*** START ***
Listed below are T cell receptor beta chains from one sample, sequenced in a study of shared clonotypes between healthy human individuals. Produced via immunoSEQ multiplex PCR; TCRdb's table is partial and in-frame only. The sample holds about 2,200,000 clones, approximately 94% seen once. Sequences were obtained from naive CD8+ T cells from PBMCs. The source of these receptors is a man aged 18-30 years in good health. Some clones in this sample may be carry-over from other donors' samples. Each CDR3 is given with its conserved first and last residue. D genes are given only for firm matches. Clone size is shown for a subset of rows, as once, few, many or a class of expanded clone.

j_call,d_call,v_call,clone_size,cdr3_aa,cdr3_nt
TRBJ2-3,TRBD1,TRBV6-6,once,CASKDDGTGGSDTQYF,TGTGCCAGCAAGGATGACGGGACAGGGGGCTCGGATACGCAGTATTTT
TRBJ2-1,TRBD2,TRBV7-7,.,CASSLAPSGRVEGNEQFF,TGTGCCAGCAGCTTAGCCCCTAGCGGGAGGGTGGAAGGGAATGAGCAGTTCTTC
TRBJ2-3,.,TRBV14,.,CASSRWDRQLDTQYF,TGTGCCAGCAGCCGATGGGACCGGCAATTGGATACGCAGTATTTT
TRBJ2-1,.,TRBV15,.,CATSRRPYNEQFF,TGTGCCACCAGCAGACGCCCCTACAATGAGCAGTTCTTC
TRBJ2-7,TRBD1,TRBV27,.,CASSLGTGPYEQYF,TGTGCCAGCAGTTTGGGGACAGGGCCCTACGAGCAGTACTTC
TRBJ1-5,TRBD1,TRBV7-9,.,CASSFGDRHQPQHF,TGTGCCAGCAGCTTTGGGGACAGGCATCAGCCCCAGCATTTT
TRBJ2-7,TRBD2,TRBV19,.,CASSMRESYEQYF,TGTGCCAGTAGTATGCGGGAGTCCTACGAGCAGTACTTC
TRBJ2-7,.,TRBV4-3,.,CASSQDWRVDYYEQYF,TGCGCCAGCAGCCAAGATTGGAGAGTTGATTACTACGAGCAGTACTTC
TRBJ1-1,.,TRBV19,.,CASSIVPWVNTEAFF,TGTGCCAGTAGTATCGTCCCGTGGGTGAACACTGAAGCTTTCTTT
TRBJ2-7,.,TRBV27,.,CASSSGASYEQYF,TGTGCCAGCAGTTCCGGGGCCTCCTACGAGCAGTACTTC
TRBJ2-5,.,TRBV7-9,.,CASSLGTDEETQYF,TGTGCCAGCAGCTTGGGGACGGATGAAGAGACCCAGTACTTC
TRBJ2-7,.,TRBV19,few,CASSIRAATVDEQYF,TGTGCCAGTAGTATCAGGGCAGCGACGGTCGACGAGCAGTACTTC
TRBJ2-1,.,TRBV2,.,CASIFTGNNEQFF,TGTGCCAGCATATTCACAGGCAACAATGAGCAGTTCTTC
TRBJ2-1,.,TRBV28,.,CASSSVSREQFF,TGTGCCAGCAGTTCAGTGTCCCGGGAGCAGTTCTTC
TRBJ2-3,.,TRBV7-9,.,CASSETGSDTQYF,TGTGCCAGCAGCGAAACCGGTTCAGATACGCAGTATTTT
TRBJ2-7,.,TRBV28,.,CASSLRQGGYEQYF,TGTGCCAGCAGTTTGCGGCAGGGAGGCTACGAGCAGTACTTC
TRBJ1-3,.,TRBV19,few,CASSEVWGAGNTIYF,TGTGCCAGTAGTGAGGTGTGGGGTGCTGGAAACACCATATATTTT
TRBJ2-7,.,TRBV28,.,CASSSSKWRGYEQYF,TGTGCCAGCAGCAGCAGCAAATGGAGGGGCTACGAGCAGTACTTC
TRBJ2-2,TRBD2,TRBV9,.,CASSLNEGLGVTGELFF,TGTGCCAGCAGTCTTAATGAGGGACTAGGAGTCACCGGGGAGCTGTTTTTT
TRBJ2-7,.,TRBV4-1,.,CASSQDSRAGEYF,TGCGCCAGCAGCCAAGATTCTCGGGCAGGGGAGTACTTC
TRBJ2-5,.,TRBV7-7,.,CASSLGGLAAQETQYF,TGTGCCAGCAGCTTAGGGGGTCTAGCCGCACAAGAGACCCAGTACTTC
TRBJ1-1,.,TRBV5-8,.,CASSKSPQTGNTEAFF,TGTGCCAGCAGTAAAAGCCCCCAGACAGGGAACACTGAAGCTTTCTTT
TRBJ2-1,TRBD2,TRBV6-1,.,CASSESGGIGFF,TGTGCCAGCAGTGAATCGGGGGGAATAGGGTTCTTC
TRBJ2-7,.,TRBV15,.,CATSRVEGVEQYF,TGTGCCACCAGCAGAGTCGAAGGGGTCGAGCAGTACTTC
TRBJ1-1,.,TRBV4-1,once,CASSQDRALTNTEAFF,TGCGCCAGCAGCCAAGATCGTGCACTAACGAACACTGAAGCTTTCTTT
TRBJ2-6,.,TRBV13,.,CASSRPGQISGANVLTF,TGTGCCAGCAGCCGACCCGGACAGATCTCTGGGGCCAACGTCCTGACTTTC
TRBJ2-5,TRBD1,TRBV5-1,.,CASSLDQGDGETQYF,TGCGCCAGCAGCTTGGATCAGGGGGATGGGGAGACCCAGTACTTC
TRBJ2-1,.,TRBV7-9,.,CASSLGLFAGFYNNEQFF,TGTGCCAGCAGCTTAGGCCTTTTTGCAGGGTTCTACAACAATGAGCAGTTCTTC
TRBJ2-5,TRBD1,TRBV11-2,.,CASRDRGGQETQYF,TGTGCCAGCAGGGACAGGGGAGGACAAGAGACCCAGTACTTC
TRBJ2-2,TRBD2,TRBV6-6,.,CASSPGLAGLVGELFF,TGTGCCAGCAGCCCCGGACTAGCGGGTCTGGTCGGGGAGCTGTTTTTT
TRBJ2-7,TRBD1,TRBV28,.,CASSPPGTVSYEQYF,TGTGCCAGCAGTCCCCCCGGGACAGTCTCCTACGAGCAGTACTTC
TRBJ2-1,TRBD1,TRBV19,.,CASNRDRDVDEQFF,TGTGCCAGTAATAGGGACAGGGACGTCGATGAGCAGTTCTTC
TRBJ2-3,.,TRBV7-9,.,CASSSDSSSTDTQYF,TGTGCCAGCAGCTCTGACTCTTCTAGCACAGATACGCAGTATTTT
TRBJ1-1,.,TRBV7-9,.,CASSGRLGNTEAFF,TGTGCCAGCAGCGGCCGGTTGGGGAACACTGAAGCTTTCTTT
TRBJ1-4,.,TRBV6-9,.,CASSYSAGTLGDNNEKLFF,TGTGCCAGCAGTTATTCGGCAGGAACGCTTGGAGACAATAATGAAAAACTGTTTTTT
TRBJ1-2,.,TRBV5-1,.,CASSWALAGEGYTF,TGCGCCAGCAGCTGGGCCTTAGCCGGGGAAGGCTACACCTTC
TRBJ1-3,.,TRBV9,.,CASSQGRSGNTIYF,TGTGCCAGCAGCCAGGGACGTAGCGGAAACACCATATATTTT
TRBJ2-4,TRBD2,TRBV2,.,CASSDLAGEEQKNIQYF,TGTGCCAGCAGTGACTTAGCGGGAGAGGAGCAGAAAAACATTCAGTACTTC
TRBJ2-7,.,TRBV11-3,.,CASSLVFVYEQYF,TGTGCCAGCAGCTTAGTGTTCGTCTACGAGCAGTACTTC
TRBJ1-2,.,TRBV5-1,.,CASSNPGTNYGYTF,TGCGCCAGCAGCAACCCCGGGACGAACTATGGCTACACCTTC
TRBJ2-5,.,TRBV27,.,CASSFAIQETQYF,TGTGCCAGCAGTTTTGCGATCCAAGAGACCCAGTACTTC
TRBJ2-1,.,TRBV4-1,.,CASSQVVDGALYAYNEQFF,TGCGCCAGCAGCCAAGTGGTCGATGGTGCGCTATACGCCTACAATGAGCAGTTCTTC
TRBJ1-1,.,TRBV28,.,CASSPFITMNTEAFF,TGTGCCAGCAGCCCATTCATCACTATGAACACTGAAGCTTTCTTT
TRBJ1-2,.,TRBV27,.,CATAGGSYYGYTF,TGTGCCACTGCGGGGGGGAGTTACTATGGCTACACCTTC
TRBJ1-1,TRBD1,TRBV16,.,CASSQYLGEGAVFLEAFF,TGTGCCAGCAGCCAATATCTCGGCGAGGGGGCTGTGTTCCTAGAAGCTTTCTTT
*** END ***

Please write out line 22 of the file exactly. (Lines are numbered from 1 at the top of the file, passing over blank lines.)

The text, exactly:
TRBJ2-7,.,TRBV4-1,.,CASSQDSRAGEYF,TGCGCCAGCAGCCAAGATTCTCGGGCAGGGGAGTACTTC